This was indeed long, but once I started reliving the memory it just went in sequence till I was done..I hope you find this part of what you were looking for, and sorry to myself I've lost the pilots names through the years.

Anonymous said...

Christopher, Thanks for the info on the stoop. That was more than I had hoped for. I shot a couple of photos of the plane a couple of days after the crash, but SP confiscated my film. Thanks again!
JD Smith

JD Smith said...

Christopher, Thanks for the info on the stoof. That was more than I had hoped for. I shot a couple of photos of the plane a couple of days after the crash, but SP confiscated my film. Thanks again!
JD Smith

Christopher Workmon said...

Small thing to do for a Glynco Alumnus. Live long and happy Brother!
Chris

Buffalo Bob said...

Rereading the comments brings back a lot of memories! Noticed a post from Jerry Lundsford about Staffing the personnel office. If any of you know or have contact with Lydia Sylva from Puerto Rico who was stationed there as a Yoeman in the personnel office from 67- 70 time frame I would love to reconnect with her.
Any of you Grunts remember a Sgt. Jett? He was there in 68'-69' for ACA school. First drove a Super Bee that he wrecked on a leave home to Texas then came back with a new 68' Shelby Mustang. NOT an easy guy to wake up!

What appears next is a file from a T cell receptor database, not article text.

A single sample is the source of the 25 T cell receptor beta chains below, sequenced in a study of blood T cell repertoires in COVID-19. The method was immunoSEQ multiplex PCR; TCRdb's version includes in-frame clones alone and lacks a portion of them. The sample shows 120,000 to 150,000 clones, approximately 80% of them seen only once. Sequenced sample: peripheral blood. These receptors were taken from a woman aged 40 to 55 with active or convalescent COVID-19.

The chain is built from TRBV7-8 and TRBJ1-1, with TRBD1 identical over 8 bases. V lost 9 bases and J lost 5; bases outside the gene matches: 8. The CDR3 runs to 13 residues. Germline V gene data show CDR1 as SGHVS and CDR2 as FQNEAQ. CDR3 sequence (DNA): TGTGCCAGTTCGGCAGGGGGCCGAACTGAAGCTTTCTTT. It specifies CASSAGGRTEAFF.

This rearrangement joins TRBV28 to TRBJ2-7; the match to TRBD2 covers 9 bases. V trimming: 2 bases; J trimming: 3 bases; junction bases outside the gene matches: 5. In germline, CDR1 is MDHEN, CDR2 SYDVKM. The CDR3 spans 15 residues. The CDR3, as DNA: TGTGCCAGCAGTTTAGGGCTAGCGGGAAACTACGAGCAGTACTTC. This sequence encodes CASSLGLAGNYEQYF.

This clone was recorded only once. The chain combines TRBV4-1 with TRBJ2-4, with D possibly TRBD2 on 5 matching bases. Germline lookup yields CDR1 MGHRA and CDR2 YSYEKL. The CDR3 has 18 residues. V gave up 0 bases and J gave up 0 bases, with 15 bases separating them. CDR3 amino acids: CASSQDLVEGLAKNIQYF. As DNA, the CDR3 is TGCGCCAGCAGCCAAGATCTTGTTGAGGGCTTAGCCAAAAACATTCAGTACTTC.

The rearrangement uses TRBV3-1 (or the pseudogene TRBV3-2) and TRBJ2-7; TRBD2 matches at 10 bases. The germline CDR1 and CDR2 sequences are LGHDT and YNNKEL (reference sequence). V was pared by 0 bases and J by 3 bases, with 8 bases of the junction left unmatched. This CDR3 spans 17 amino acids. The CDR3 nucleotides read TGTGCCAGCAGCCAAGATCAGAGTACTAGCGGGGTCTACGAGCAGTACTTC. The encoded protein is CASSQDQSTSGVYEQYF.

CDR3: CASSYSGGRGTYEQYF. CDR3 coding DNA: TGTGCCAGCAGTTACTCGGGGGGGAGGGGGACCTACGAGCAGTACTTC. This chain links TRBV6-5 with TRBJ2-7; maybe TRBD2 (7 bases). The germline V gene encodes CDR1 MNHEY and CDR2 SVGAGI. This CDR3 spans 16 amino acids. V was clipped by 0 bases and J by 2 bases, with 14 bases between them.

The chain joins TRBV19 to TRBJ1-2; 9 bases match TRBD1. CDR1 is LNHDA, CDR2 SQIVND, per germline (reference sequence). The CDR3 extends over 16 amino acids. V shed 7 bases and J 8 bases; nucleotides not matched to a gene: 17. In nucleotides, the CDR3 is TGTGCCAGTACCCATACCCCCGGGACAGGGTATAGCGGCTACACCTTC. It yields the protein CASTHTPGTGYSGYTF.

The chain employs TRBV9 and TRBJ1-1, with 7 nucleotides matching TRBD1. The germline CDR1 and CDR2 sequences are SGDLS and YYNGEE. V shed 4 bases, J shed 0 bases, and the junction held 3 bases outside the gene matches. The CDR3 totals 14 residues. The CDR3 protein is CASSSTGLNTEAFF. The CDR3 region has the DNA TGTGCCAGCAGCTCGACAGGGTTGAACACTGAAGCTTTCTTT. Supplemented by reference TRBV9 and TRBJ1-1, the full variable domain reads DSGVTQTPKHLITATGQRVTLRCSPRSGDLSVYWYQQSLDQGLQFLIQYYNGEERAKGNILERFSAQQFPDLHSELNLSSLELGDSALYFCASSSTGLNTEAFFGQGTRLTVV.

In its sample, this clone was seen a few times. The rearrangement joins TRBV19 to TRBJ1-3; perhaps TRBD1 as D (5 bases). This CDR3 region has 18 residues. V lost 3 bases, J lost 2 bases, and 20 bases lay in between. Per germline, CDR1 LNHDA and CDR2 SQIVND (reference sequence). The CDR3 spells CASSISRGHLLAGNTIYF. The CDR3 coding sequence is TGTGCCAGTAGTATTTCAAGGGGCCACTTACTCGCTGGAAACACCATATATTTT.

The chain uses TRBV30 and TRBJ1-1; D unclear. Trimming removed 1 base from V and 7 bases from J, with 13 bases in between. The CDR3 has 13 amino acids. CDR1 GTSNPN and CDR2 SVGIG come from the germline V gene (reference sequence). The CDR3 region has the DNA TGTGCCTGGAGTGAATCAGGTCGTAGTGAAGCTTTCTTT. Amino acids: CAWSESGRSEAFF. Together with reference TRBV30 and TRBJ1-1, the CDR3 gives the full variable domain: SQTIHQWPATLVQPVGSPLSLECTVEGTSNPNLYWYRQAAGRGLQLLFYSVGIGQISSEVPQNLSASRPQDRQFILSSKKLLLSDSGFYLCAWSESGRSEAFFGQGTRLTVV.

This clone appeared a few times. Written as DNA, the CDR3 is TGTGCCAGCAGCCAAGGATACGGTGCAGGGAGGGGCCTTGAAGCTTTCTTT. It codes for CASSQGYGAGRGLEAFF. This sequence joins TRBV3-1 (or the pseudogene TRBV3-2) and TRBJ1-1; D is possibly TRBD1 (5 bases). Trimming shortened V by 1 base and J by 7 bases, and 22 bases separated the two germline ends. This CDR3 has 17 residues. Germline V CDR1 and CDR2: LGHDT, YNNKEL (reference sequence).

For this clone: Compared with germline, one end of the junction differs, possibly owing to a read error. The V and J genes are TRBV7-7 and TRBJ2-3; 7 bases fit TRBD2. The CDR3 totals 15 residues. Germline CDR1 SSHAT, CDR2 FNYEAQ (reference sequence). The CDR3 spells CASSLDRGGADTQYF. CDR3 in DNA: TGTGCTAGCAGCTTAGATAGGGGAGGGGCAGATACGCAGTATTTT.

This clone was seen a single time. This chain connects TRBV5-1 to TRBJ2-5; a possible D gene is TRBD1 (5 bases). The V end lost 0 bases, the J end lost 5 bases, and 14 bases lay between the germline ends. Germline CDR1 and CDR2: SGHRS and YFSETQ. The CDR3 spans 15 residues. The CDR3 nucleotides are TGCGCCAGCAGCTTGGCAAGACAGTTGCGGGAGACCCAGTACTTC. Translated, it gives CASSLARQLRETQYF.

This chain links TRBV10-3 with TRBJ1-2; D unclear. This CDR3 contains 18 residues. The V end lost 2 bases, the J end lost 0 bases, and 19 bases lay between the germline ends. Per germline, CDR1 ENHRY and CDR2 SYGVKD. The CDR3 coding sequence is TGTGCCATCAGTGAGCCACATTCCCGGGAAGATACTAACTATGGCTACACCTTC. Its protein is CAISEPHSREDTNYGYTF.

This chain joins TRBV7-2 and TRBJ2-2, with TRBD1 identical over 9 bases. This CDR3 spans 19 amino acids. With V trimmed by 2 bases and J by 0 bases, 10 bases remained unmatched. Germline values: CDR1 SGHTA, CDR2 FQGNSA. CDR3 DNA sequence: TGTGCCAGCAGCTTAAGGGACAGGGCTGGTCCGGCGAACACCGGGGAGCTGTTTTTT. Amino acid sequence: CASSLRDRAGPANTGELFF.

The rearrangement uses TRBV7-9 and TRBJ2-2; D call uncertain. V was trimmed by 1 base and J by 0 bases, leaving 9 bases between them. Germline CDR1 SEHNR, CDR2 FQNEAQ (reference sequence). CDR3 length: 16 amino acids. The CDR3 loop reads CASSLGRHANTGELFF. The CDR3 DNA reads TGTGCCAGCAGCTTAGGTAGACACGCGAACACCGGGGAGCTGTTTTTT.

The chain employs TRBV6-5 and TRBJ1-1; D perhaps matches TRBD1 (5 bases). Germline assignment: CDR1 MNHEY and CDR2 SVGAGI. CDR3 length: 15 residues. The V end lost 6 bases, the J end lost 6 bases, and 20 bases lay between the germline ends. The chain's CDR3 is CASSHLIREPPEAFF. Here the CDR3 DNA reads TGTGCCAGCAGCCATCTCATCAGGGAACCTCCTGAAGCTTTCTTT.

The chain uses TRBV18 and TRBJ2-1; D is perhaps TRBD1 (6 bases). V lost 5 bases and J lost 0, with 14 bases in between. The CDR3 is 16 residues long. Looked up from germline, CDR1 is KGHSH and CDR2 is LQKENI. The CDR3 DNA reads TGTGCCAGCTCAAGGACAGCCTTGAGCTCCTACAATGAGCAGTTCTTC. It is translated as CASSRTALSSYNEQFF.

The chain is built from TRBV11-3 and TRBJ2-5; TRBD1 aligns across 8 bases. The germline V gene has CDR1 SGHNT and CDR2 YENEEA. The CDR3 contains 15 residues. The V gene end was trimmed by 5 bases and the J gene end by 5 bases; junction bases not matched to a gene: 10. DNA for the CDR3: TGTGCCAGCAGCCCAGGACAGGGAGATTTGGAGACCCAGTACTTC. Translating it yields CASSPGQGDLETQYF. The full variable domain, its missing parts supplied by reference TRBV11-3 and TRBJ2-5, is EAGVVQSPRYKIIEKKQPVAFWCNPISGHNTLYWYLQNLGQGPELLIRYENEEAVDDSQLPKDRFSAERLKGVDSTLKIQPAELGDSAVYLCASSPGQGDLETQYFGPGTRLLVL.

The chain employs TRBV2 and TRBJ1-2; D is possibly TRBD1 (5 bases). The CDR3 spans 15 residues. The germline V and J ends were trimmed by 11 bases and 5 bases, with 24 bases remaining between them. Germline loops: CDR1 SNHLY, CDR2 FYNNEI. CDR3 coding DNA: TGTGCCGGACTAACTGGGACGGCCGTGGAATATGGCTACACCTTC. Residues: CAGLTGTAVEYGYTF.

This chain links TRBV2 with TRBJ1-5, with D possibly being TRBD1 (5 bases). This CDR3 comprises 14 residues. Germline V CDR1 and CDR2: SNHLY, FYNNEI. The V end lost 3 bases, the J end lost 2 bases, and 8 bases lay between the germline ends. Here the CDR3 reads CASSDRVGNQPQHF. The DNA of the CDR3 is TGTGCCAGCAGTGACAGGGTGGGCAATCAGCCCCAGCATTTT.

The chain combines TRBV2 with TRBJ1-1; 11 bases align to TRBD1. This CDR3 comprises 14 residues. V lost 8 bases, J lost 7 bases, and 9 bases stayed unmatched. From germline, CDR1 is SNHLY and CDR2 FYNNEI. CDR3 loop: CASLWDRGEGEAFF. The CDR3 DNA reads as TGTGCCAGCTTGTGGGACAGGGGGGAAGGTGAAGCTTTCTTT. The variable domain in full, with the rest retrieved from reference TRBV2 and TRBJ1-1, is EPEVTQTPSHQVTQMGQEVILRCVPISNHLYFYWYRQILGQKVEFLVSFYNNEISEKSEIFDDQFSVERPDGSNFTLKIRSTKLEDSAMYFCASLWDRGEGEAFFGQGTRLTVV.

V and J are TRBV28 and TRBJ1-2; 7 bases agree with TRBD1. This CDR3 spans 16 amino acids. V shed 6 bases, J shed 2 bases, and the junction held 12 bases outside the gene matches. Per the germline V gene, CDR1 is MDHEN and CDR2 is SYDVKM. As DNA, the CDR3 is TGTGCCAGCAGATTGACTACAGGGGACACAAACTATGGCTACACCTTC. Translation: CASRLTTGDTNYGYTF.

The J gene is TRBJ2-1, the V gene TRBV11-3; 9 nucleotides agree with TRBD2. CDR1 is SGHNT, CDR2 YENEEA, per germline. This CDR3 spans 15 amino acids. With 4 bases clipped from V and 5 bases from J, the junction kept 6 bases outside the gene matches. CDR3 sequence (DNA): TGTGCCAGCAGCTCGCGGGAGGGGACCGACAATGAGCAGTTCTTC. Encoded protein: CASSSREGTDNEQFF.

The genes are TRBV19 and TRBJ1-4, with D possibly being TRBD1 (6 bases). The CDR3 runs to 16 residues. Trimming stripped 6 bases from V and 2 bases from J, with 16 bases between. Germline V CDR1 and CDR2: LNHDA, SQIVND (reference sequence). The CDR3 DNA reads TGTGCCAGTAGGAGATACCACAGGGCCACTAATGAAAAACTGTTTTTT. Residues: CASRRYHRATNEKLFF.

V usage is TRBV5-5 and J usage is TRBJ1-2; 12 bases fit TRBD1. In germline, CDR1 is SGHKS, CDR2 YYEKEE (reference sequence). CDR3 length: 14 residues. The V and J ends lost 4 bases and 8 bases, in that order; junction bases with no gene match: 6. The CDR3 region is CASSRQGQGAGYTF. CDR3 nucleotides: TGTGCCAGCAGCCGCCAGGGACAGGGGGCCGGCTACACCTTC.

Sparky said...

My husband and I live about 50 miles from Brunswick. Never knew that about FLETC. Thank you for the enlightenment!
BTW, I think you're a motorcyclist? We are also. Hubby has a Honda CB1100 and I ride a Suzuki V-Strom DL650. We're also members of a motorcycle 'group' called FAITH Riders. It's such fun!
Hope your evening is blessed. ~:)
(Popped over from Lulu's blog)

Bill Wright said...

I spent 6 months at Cecil Field driving fork lifts whilst awaiting AC-A school. Was there in 1966. Then to Pt. Mugu for 2 years and then TACRON 12 at the Naval Amphibious Base (for 10 days) before heading off to Vietnam. Recall not fondly at all standing watches in the middle of the night in the hanger listening to the Wharf Rats running around. They were the size of small foxes!

Buffalo Bob said...

Thank you for sharing the memory Bill!. NO, I did not like standing night watch in the hanger at night either. I stayed when school was out December of 68 and there were few folks around to pull duty. Not only the Rats but small chunks of roofing falling down blown loose by December winds coming off the coast. Heavy as it is, the Pea coat was NOT that warm! I spent a year in South Texas at Chase field then back to 'C' school radar , GCA, then was to head for California and SPN 42 before duty on the Kitty. Before the end of 70 and some medical issues resulting from a gunny instructor putting me in sick bay for a week after slamming the back of my head with a clipboard and knocking me out they decided my services were not needed on the kitty. If i remember correctly, The kitty Hawk went to Bremerton in mid 69 and was still there at the end of 70. Various reasons given for her needed repairs.